The Chairperson thanked the SAX delegation for its presentation and opened the floor for Members to express their comments and ask questions.
Ms L Bebee (ANC; KZN) asked how many aircrafts SAX owned and how many they were leasing; who was responsible for the leased aircrafts. What are the maintenance costs associated to these aircrafts?
Ms Bebee asked if the entity was carrying out consequence management on the reported corruption cases and asked if there were any measures taken to recover the money lost through the unscrupulous activities. She also asked the delegation what they reckoned was the cause for its Board Members, audit committees and accounting officers all failing to deal with corruption practices that had compromised the airline by disregarding procurement regulations in irregular and wasteful expenditure.
Ms Bebee asked if SAX still operated flights between JHB and Dar es Salaam.
Ms T Modise welcomed the presentation from SAX. She applauded them for their consequence management over a corruption case in North West and asked when the case would be finalised. She also asked if the airline would be relaunched in Mafikeng.
Ms W Ngwenya (ANC; Gauteng) thanked SAX for the presentation. She asked how far the entity was in its turnaround strategy and what challenges had they faced doing so, especially in relation to SAA’s Long-Term Turnaround Strategy (LTTS). Is SAX still integrated to SAA and Mango?
Ms Ngwenya asked what measures SAX was undertaking in response to the rising fuel costs and weakening of the rand. Can SAX pinpoint any positive impact attributed to receiving regular government bailouts?
Mr M Nhanha (DA; Eastern Cape) welcomed Ms Siza Mzimela to her Interim CEO portfolio. He then said that SAX was a typical example of a state-owned entity (SOE) that had been subjected to state capture. It went from being an exemplary SOE to being in shambles, within a period of nine years, under the fallacy of radical economic transformation; its condition was now far worse than that of SAA. He asked if it was viable for SAX to reintegrate with SAA and Mango.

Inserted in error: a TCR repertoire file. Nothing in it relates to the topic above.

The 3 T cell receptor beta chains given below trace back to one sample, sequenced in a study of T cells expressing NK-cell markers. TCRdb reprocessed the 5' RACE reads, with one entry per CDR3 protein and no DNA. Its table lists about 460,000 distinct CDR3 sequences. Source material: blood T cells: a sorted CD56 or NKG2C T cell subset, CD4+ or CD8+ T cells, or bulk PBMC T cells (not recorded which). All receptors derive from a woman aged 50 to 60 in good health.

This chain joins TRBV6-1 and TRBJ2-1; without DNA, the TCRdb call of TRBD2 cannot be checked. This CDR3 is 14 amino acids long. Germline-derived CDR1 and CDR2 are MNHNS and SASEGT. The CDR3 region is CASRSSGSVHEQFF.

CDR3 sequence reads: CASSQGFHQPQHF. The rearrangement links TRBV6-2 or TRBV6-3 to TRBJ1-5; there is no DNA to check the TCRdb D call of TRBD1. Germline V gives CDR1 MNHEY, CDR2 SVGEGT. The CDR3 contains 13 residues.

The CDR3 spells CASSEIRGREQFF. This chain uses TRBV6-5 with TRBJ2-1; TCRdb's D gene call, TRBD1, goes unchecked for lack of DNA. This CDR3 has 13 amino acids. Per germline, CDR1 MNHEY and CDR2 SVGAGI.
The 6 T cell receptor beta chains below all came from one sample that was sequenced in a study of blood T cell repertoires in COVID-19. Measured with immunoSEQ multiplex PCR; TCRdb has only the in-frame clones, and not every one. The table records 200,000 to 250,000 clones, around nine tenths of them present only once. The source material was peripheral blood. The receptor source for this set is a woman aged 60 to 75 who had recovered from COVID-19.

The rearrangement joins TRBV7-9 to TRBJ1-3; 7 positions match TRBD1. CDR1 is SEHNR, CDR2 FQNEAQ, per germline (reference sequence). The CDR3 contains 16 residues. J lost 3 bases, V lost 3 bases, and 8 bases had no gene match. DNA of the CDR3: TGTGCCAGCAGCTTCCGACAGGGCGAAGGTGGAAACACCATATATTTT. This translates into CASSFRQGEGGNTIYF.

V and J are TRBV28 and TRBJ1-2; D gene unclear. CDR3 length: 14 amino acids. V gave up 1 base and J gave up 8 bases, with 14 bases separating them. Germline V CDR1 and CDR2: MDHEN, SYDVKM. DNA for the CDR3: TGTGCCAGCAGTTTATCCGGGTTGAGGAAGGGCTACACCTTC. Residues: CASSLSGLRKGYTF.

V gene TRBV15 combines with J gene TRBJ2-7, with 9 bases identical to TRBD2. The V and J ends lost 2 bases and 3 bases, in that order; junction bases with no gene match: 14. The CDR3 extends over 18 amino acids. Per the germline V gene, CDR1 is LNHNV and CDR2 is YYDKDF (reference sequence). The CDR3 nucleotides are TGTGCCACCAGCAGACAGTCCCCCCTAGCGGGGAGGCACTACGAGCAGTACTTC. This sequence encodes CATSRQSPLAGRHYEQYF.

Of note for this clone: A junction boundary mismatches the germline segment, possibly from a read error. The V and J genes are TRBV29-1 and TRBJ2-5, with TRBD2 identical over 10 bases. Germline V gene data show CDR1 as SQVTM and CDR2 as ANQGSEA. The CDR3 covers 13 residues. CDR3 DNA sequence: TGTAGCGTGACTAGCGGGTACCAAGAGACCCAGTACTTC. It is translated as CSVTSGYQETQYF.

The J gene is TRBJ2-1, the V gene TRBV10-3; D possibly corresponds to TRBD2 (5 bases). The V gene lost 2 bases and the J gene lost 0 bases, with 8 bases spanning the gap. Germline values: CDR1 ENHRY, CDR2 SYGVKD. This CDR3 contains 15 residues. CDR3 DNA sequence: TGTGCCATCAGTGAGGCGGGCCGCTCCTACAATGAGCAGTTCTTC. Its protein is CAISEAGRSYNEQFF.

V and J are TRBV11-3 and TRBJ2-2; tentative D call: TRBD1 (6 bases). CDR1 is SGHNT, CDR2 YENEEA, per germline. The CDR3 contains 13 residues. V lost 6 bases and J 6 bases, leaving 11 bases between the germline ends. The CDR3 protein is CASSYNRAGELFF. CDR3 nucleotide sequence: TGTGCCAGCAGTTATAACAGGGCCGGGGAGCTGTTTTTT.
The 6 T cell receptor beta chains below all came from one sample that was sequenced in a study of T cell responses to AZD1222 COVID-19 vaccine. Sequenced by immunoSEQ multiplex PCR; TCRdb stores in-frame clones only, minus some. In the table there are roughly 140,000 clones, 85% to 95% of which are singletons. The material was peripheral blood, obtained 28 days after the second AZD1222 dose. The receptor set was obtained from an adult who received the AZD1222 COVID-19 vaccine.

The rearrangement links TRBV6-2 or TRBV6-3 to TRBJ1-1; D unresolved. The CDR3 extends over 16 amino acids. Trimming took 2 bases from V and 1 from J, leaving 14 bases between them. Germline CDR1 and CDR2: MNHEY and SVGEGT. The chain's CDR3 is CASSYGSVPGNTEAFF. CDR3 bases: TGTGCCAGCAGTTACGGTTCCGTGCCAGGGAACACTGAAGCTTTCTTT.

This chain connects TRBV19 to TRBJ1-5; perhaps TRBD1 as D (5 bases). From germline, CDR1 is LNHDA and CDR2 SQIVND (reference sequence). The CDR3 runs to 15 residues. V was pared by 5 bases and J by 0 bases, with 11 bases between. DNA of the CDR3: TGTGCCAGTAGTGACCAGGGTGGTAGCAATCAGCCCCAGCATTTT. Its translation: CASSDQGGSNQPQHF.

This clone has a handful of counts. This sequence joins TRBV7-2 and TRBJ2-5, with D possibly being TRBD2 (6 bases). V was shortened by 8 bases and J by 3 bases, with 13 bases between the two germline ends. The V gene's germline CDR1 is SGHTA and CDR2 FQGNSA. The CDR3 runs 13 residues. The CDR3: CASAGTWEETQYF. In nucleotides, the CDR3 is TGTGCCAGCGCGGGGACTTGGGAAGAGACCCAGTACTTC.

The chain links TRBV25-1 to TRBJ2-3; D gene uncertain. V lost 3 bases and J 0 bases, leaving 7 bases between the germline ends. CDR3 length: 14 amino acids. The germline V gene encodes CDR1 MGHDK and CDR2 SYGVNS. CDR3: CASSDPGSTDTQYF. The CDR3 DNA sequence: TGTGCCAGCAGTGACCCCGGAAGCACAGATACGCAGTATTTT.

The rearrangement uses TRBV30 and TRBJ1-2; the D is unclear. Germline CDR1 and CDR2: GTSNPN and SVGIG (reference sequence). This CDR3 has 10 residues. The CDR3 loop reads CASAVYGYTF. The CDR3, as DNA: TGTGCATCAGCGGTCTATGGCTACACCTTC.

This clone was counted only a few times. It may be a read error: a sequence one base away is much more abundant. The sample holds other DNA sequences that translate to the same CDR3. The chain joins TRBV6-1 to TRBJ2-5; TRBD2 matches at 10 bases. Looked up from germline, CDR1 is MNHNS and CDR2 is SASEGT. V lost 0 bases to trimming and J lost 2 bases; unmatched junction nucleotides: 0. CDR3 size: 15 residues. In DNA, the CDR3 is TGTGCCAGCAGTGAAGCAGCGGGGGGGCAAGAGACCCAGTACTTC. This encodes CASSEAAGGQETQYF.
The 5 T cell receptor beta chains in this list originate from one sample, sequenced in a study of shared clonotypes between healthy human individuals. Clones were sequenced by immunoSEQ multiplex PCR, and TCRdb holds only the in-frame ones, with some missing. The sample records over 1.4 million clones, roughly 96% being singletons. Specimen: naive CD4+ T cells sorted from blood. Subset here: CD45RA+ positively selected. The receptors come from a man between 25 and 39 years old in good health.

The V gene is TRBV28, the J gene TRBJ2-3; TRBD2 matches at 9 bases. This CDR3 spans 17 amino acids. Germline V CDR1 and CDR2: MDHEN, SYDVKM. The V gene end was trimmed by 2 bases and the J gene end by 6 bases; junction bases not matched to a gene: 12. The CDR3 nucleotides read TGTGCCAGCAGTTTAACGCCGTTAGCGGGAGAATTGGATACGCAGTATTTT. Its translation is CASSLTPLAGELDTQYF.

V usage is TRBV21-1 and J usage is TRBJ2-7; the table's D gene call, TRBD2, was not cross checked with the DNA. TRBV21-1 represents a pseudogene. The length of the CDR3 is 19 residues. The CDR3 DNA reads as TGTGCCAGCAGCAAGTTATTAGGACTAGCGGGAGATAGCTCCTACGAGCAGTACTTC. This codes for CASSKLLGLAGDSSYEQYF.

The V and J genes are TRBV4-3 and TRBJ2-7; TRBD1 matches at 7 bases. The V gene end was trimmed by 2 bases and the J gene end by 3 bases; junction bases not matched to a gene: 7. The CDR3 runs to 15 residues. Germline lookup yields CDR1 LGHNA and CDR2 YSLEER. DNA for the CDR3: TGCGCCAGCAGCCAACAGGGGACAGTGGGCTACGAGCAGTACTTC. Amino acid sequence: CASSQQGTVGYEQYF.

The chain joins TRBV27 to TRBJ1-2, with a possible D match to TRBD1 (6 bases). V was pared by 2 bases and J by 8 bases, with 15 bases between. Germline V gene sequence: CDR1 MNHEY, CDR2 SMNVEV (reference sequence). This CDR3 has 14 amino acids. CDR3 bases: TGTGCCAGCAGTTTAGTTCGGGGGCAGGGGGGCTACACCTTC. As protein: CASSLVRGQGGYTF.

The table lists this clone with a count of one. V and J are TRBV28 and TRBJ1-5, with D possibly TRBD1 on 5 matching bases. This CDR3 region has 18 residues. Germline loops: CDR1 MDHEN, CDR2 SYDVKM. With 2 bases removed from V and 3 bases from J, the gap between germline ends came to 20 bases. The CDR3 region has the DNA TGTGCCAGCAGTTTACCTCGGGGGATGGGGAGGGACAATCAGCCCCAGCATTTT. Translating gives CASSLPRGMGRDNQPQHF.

Mr Nhanha asked how the entity was going to ensure 100% safety of its aircrafts given its liquidity problems. He also asked if SAX was carrying the can to maintain its leased aircrafts.
Mr Nhanha said that although the JHB to George and JHB to Richard’s Bay routes were not profitable, they were of a strategic nature and thus had considerable upside. He asked what impact closing down these routes would have on tourism and on the national economy. He asked if there were any warning signs on the aircrafts leading up to the grounding of the airline and if so, what measures did the company take to address them.
He pointed out that it did not make sense for SAX to always pride itself about its cadet training programme but then come to Parliament and complain about not having enough women of colour participating in the programme; this was SAX’s responsibility. He asked how the programme lost track of its skilled cadets yet taxpayers’ money was used to train them. How do they fall through the cracks?
He asked finally which airline the delegation used to travel to Cape Town to attend the meeting with the Committee.
Mr A Cloete (FF+; Free State) asked if SAX had done any research on the status of its brand relative to its competitors. He also asked what implications a merger with Mango would have on its brand.